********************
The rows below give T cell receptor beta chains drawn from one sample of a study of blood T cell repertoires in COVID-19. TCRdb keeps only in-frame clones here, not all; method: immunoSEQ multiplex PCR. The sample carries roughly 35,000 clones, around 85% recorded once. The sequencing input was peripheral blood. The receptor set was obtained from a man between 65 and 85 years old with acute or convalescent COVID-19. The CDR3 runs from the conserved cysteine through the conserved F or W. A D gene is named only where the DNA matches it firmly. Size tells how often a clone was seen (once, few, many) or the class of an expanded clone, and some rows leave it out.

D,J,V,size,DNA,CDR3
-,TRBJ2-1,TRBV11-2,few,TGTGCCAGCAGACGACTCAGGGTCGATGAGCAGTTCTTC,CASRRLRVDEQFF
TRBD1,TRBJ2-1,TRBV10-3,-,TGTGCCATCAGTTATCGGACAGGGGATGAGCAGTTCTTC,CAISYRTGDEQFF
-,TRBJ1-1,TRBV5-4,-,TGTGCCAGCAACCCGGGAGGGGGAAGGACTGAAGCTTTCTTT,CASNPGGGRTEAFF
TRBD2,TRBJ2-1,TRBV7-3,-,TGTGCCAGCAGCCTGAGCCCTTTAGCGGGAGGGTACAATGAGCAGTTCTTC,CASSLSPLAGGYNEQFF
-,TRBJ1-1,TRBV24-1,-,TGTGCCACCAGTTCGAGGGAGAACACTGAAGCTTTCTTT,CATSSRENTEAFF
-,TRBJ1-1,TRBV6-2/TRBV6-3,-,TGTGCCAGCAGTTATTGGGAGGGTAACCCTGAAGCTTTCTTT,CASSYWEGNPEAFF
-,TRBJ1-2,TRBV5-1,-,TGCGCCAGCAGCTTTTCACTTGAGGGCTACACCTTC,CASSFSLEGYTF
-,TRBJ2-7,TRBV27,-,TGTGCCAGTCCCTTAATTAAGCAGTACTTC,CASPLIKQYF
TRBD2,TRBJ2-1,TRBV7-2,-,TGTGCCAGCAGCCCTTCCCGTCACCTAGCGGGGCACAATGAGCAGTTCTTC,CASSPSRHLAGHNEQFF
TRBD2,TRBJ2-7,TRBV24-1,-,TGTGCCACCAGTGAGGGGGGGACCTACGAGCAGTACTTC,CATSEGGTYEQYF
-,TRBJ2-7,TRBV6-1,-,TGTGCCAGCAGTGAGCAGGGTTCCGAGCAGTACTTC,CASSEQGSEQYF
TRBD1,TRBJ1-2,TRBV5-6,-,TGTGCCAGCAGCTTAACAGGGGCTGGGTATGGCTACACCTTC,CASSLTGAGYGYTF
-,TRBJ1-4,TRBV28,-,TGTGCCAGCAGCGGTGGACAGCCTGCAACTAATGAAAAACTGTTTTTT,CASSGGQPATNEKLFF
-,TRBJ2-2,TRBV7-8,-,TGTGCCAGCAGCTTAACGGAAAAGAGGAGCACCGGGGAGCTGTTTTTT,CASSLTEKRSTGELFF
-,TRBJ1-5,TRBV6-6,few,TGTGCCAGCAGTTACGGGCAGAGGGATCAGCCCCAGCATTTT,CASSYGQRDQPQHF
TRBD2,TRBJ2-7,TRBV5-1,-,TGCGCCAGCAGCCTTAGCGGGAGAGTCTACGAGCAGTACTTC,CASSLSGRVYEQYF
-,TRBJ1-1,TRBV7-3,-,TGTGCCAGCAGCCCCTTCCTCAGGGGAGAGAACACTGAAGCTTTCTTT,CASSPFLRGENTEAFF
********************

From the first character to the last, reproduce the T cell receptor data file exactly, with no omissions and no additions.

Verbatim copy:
The rows below give T cell receptor beta chains drawn from one sample of a study of blood T cell repertoires in COVID-19. TCRdb keeps only in-frame clones here, not all; method: immunoSEQ multiplex PCR. The sample carries roughly 35,000 clones, around 85% recorded once. The sequencing input was peripheral blood. The receptor set was obtained from a man between 65 and 85 years old with acute or convalescent COVID-19. The CDR3 runs from the conserved cysteine through the conserved F or W. A D gene is named only where the DNA matches it firmly. Size tells how often a clone was seen (once, few, many) or the class of an expanded clone, and some rows leave it out.

D,J,V,size,DNA,CDR3
-,TRBJ2-1,TRBV11-2,few,TGTGCCAGCAGACGACTCAGGGTCGATGAGCAGTTCTTC,CASRRLRVDEQFF
TRBD1,TRBJ2-1,TRBV10-3,-,TGTGCCATCAGTTATCGGACAGGGGATGAGCAGTTCTTC,CAISYRTGDEQFF
-,TRBJ1-1,TRBV5-4,-,TGTGCCAGCAACCCGGGAGGGGGAAGGACTGAAGCTTTCTTT,CASNPGGGRTEAFF
TRBD2,TRBJ2-1,TRBV7-3,-,TGTGCCAGCAGCCTGAGCCCTTTAGCGGGAGGGTACAATGAGCAGTTCTTC,CASSLSPLAGGYNEQFF
-,TRBJ1-1,TRBV24-1,-,TGTGCCACCAGTTCGAGGGAGAACACTGAAGCTTTCTTT,CATSSRENTEAFF
-,TRBJ1-1,TRBV6-2/TRBV6-3,-,TGTGCCAGCAGTTATTGGGAGGGTAACCCTGAAGCTTTCTTT,CASSYWEGNPEAFF
-,TRBJ1-2,TRBV5-1,-,TGCGCCAGCAGCTTTTCACTTGAGGGCTACACCTTC,CASSFSLEGYTF
-,TRBJ2-7,TRBV27,-,TGTGCCAGTCCCTTAATTAAGCAGTACTTC,CASPLIKQYF
TRBD2,TRBJ2-1,TRBV7-2,-,TGTGCCAGCAGCCCTTCCCGTCACCTAGCGGGGCACAATGAGCAGTTCTTC,CASSPSRHLAGHNEQFF
TRBD2,TRBJ2-7,TRBV24-1,-,TGTGCCACCAGTGAGGGGGGGACCTACGAGCAGTACTTC,CATSEGGTYEQYF
-,TRBJ2-7,TRBV6-1,-,TGTGCCAGCAGTGAGCAGGGTTCCGAGCAGTACTTC,CASSEQGSEQYF
TRBD1,TRBJ1-2,TRBV5-6,-,TGTGCCAGCAGCTTAACAGGGGCTGGGTATGGCTACACCTTC,CASSLTGAGYGYTF
-,TRBJ1-4,TRBV28,-,TGTGCCAGCAGCGGTGGACAGCCTGCAACTAATGAAAAACTGTTTTTT,CASSGGQPATNEKLFF
-,TRBJ2-2,TRBV7-8,-,TGTGCCAGCAGCTTAACGGAAAAGAGGAGCACCGGGGAGCTGTTTTTT,CASSLTEKRSTGELFF
-,TRBJ1-5,TRBV6-6,few,TGTGCCAGCAGTTACGGGCAGAGGGATCAGCCCCAGCATTTT,CASSYGQRDQPQHF
TRBD2,TRBJ2-7,TRBV5-1,-,TGCGCCAGCAGCCTTAGCGGGAGAGTCTACGAGCAGTACTTC,CASSLSGRVYEQYF
-,TRBJ1-1,TRBV7-3,-,TGTGCCAGCAGCCCCTTCCTCAGGGGAGAGAACACTGAAGCTTTCTTT,CASSPFLRGENTEAFF